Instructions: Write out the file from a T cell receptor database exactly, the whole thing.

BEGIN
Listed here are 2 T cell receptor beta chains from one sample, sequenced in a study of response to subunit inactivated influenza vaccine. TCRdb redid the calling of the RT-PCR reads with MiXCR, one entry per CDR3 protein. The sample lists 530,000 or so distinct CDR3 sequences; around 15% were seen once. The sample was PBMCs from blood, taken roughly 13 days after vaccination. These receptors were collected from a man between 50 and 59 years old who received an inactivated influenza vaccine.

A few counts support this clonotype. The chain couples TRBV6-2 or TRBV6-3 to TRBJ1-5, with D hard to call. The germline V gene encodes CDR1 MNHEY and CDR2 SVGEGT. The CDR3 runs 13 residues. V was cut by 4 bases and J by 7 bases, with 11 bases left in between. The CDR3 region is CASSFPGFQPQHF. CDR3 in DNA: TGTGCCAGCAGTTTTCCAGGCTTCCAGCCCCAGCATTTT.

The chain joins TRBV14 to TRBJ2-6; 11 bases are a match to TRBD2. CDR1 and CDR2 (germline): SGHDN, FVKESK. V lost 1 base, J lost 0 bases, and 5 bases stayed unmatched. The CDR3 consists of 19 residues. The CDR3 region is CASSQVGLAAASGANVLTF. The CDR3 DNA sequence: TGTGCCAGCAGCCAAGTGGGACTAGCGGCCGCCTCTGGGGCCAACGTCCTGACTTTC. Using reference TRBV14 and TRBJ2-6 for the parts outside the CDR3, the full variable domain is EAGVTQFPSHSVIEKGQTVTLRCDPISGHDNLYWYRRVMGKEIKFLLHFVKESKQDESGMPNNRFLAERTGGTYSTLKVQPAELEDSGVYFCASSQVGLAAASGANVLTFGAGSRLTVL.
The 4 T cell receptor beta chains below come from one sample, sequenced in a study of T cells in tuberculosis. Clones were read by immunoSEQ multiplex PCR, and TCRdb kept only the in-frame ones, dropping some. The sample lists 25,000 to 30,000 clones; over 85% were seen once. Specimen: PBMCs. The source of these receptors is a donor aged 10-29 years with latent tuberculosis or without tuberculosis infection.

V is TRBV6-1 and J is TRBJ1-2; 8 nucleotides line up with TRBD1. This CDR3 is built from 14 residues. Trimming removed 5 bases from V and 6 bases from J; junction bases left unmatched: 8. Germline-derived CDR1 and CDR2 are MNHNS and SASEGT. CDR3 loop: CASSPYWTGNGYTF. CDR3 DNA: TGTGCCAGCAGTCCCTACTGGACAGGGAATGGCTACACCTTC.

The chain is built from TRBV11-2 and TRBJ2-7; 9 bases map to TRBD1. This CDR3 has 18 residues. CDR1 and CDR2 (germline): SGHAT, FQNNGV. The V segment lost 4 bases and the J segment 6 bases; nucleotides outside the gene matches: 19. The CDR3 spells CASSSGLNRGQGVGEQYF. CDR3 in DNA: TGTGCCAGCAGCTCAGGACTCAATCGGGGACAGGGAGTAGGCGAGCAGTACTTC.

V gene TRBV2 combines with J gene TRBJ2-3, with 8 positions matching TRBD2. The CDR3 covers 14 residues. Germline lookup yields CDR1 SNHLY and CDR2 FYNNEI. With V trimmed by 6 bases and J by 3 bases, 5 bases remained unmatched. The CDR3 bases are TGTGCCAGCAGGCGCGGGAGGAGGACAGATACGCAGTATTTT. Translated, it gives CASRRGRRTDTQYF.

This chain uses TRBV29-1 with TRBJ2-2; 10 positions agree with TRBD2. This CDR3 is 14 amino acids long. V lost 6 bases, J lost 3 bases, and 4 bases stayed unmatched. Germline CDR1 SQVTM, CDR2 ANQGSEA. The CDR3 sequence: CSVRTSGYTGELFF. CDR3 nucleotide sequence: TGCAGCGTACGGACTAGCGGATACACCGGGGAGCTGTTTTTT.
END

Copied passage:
Listed here are 2 T cell receptor beta chains from one sample, sequenced in a study of response to subunit inactivated influenza vaccine. TCRdb redid the calling of the RT-PCR reads with MiXCR, one entry per CDR3 protein. The sample lists 530,000 or so distinct CDR3 sequences; around 15% were seen once. The sample was PBMCs from blood, taken roughly 13 days after vaccination. These receptors were collected from a man between 50 and 59 years old who received an inactivated influenza vaccine.

A few counts support this clonotype. The chain couples TRBV6-2 or TRBV6-3 to TRBJ1-5, with D hard to call. The germline V gene encodes CDR1 MNHEY and CDR2 SVGEGT. The CDR3 runs 13 residues. V was cut by 4 bases and J by 7 bases, with 11 bases left in between. The CDR3 region is CASSFPGFQPQHF. CDR3 in DNA: TGTGCCAGCAGTTTTCCAGGCTTCCAGCCCCAGCATTTT.

The chain joins TRBV14 to TRBJ2-6; 11 bases are a match to TRBD2. CDR1 and CDR2 (germline): SGHDN, FVKESK. V lost 1 base, J lost 0 bases, and 5 bases stayed unmatched. The CDR3 consists of 19 residues. The CDR3 region is CASSQVGLAAASGANVLTF. The CDR3 DNA sequence: TGTGCCAGCAGCCAAGTGGGACTAGCGGCCGCCTCTGGGGCCAACGTCCTGACTTTC. Using reference TRBV14 and TRBJ2-6 for the parts outside the CDR3, the full variable domain is EAGVTQFPSHSVIEKGQTVTLRCDPISGHDNLYWYRRVMGKEIKFLLHFVKESKQDESGMPNNRFLAERTGGTYSTLKVQPAELEDSGVYFCASSQVGLAAASGANVLTFGAGSRLTVL.
The 4 T cell receptor beta chains below come from one sample, sequenced in a study of T cells in tuberculosis. Clones were read by immunoSEQ multiplex PCR, and TCRdb kept only the in-frame ones, dropping some. The sample lists 25,000 to 30,000 clones; over 85% were seen once. Specimen: PBMCs. The source of these receptors is a donor aged 10-29 years with latent tuberculosis or without tuberculosis infection.

V is TRBV6-1 and J is TRBJ1-2; 8 nucleotides line up with TRBD1. This CDR3 is built from 14 residues. Trimming removed 5 bases from V and 6 bases from J; junction bases left unmatched: 8. Germline-derived CDR1 and CDR2 are MNHNS and SASEGT. CDR3 loop: CASSPYWTGNGYTF. CDR3 DNA: TGTGCCAGCAGTCCCTACTGGACAGGGAATGGCTACACCTTC.

The chain is built from TRBV11-2 and TRBJ2-7; 9 bases map to TRBD1. This CDR3 has 18 residues. CDR1 and CDR2 (germline): SGHAT, FQNNGV. The V segment lost 4 bases and the J segment 6 bases; nucleotides outside the gene matches: 19. The CDR3 spells CASSSGLNRGQGVGEQYF. CDR3 in DNA: TGTGCCAGCAGCTCAGGACTCAATCGGGGACAGGGAGTAGGCGAGCAGTACTTC.

V gene TRBV2 combines with J gene TRBJ2-3, with 8 positions matching TRBD2. The CDR3 covers 14 residues. Germline lookup yields CDR1 SNHLY and CDR2 FYNNEI. With V trimmed by 6 bases and J by 3 bases, 5 bases remained unmatched. The CDR3 bases are TGTGCCAGCAGGCGCGGGAGGAGGACAGATACGCAGTATTTT. Translated, it gives CASRRGRRTDTQYF.

This chain uses TRBV29-1 with TRBJ2-2; 10 positions agree with TRBD2. This CDR3 is 14 amino acids long. V lost 6 bases, J lost 3 bases, and 4 bases stayed unmatched. Germline CDR1 SQVTM, CDR2 ANQGSEA. The CDR3 sequence: CSVRTSGYTGELFF. CDR3 nucleotide sequence: TGCAGCGTACGGACTAGCGGATACACCGGGGAGCTGTTTTTT.